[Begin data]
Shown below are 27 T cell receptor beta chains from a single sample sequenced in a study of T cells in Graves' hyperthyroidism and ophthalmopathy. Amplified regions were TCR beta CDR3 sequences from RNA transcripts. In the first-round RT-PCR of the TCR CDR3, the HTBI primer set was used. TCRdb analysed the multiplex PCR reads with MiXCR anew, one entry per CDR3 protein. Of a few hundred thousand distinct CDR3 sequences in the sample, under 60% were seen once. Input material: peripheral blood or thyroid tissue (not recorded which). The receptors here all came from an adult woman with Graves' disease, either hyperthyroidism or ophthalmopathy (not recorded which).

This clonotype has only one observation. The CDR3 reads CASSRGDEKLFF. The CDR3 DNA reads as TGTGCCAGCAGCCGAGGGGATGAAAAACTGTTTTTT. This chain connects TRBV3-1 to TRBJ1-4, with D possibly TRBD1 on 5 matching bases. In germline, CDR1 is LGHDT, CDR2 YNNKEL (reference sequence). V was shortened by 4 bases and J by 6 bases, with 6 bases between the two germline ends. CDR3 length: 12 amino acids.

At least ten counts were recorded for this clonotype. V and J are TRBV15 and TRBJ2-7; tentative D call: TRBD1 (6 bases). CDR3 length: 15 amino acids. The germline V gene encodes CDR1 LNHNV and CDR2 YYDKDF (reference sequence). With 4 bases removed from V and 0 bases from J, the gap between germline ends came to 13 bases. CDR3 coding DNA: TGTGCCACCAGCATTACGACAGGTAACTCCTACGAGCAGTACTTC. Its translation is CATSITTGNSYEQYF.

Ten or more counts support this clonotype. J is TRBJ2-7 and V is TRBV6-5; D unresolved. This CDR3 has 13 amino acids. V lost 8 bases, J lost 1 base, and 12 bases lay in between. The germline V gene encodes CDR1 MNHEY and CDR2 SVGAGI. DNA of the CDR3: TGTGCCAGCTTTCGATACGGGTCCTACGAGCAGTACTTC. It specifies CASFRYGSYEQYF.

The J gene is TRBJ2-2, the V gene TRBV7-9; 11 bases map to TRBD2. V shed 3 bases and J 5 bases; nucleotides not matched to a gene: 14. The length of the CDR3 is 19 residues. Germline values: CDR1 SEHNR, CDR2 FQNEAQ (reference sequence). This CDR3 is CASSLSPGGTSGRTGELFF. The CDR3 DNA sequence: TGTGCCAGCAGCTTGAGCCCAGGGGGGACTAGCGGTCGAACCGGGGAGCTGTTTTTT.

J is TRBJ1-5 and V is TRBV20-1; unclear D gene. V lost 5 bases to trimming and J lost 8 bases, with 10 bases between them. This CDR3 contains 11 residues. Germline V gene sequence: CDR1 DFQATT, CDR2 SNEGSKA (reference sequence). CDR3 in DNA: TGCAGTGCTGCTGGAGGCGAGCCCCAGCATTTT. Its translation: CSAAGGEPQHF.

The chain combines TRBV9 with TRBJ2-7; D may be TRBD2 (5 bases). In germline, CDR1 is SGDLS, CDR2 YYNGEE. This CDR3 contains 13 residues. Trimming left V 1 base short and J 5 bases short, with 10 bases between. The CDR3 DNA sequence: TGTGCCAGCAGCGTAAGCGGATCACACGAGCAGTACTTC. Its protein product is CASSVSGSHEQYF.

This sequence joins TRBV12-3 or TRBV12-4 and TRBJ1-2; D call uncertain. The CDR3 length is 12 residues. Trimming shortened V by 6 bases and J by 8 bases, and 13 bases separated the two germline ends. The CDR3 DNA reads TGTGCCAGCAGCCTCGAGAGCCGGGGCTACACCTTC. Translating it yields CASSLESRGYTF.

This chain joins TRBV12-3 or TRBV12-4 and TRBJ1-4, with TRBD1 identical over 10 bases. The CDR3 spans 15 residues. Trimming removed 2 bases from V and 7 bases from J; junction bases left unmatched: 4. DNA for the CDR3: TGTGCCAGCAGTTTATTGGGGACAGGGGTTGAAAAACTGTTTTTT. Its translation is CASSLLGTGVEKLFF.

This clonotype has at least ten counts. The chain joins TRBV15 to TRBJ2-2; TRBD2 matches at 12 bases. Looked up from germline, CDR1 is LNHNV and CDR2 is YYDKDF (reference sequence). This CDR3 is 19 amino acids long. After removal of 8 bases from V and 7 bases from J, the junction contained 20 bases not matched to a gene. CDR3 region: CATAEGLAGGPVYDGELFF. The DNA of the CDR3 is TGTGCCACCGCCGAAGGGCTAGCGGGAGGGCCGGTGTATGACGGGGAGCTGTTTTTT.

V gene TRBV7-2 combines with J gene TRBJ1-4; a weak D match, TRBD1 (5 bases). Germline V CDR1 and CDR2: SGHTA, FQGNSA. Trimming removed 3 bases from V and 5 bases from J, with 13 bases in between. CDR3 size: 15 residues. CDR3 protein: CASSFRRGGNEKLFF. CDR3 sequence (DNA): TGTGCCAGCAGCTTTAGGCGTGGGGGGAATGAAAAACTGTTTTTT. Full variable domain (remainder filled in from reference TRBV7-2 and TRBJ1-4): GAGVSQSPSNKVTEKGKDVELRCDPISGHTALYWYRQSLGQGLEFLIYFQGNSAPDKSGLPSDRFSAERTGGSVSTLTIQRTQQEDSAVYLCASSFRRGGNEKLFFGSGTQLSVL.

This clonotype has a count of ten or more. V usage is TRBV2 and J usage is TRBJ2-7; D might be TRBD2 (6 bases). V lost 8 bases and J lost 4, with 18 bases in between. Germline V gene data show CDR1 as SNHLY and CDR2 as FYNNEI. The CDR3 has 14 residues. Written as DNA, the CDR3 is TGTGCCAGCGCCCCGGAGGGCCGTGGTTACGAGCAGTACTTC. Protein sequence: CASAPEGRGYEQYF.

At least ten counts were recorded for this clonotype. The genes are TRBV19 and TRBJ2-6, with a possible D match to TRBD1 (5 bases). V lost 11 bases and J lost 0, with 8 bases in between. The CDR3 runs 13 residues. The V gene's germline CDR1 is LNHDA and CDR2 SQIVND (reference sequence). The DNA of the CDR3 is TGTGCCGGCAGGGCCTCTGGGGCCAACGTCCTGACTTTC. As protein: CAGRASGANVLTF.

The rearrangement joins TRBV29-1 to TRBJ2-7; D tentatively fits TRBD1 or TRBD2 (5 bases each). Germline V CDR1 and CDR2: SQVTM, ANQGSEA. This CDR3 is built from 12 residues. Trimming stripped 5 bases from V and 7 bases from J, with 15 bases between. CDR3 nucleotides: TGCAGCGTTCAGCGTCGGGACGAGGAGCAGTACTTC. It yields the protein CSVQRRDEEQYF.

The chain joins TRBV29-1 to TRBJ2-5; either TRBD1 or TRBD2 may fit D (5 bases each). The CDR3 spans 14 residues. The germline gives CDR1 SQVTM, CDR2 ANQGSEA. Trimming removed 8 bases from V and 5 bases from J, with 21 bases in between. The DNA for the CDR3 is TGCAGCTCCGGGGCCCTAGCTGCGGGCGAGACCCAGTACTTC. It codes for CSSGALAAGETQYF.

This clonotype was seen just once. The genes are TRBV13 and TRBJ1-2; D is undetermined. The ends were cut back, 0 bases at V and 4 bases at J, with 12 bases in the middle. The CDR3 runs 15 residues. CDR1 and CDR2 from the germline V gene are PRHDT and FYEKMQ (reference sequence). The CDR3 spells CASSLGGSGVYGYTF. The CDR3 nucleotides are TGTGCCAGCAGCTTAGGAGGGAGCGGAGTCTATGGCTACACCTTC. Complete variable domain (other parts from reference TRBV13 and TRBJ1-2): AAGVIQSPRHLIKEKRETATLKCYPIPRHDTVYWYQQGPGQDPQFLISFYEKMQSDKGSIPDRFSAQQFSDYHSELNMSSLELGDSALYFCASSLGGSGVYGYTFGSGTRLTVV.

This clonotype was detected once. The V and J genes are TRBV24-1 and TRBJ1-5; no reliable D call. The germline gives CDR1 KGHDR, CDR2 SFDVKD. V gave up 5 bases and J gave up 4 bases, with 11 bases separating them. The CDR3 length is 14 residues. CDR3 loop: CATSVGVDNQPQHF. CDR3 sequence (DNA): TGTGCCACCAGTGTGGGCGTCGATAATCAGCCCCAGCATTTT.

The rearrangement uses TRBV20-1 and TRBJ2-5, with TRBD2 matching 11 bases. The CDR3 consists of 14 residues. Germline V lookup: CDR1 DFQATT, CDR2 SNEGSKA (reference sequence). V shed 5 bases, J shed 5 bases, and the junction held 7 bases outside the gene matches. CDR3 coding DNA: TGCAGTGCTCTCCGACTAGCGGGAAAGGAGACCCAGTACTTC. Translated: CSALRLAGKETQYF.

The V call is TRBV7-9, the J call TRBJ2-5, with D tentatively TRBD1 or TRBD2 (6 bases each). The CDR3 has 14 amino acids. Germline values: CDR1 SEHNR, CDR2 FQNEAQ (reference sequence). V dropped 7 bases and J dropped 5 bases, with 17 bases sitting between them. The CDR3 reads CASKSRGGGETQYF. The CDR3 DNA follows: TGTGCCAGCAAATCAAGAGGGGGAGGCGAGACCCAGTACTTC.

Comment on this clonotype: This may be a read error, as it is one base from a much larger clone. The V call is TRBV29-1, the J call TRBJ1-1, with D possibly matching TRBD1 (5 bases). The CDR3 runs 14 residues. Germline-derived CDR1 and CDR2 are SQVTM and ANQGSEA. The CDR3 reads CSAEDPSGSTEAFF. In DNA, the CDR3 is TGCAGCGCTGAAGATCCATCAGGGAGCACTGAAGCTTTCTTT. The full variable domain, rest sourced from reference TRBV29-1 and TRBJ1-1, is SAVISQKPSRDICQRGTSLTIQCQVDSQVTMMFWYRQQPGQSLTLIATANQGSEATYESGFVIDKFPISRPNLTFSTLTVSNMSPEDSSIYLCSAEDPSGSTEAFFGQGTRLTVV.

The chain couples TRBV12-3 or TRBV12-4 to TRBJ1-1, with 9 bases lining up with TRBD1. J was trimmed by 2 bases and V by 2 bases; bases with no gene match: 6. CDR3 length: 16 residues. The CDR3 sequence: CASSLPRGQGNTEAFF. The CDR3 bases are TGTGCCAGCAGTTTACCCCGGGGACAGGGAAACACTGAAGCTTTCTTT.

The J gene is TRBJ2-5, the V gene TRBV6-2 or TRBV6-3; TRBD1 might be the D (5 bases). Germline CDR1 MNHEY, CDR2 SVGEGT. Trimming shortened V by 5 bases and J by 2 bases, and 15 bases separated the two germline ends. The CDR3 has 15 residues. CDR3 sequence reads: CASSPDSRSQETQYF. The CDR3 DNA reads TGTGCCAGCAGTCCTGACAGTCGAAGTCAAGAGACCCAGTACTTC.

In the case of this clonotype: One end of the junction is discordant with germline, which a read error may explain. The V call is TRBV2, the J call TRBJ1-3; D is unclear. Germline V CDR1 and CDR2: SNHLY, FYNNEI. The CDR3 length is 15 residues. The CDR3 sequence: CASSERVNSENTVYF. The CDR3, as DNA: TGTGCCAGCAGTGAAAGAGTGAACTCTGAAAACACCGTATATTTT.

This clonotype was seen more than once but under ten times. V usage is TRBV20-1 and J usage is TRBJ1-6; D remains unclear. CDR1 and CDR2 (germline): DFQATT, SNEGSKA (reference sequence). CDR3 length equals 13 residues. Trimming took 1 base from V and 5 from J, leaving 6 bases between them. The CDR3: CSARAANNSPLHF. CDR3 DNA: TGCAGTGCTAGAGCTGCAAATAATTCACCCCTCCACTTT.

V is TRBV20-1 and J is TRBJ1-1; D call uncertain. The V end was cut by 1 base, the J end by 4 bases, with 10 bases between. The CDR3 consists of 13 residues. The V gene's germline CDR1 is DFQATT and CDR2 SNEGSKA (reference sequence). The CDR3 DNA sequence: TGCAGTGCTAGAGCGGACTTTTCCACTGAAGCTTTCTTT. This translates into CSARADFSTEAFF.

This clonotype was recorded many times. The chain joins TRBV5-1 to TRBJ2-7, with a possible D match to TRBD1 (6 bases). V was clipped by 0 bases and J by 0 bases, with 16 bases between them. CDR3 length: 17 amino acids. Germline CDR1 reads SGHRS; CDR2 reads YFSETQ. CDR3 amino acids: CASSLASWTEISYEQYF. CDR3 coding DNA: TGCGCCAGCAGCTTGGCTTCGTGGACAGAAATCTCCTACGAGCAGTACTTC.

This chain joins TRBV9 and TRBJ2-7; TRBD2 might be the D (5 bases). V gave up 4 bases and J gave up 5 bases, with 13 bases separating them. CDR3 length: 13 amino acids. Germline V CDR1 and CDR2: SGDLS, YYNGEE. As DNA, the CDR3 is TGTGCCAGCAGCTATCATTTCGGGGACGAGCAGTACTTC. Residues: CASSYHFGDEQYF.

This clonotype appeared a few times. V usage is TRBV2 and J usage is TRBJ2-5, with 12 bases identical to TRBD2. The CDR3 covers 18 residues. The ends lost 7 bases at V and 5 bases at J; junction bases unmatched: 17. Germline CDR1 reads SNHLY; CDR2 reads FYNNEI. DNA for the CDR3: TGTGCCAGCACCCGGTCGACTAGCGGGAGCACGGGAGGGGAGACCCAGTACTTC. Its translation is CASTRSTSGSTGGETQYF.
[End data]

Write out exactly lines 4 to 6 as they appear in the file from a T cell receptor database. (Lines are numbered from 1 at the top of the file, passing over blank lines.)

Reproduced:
Ten or more counts support this clonotype. J is TRBJ2-7 and V is TRBV6-5; D unresolved. This CDR3 has 13 amino acids. V lost 8 bases, J lost 1 base, and 12 bases lay in between. The germline V gene encodes CDR1 MNHEY and CDR2 SVGAGI. DNA of the CDR3: TGTGCCAGCTTTCGATACGGGTCCTACGAGCAGTACTTC. It specifies CASFRYGSYEQYF.

The J gene is TRBJ2-2, the V gene TRBV7-9; 11 bases map to TRBD2. V shed 3 bases and J 5 bases; nucleotides not matched to a gene: 14. The length of the CDR3 is 19 residues. Germline values: CDR1 SEHNR, CDR2 FQNEAQ (reference sequence). This CDR3 is CASSLSPGGTSGRTGELFF. The CDR3 DNA sequence: TGTGCCAGCAGCTTGAGCCCAGGGGGGACTAGCGGTCGAACCGGGGAGCTGTTTTTT.

J is TRBJ1-5 and V is TRBV20-1; unclear D gene. V lost 5 bases to trimming and J lost 8 bases, with 10 bases between them. This CDR3 contains 11 residues. Germline V gene sequence: CDR1 DFQATT, CDR2 SNEGSKA (reference sequence). CDR3 in DNA: TGCAGTGCTGCTGGAGGCGAGCCCCAGCATTTT. Its translation: CSAAGGEPQHF.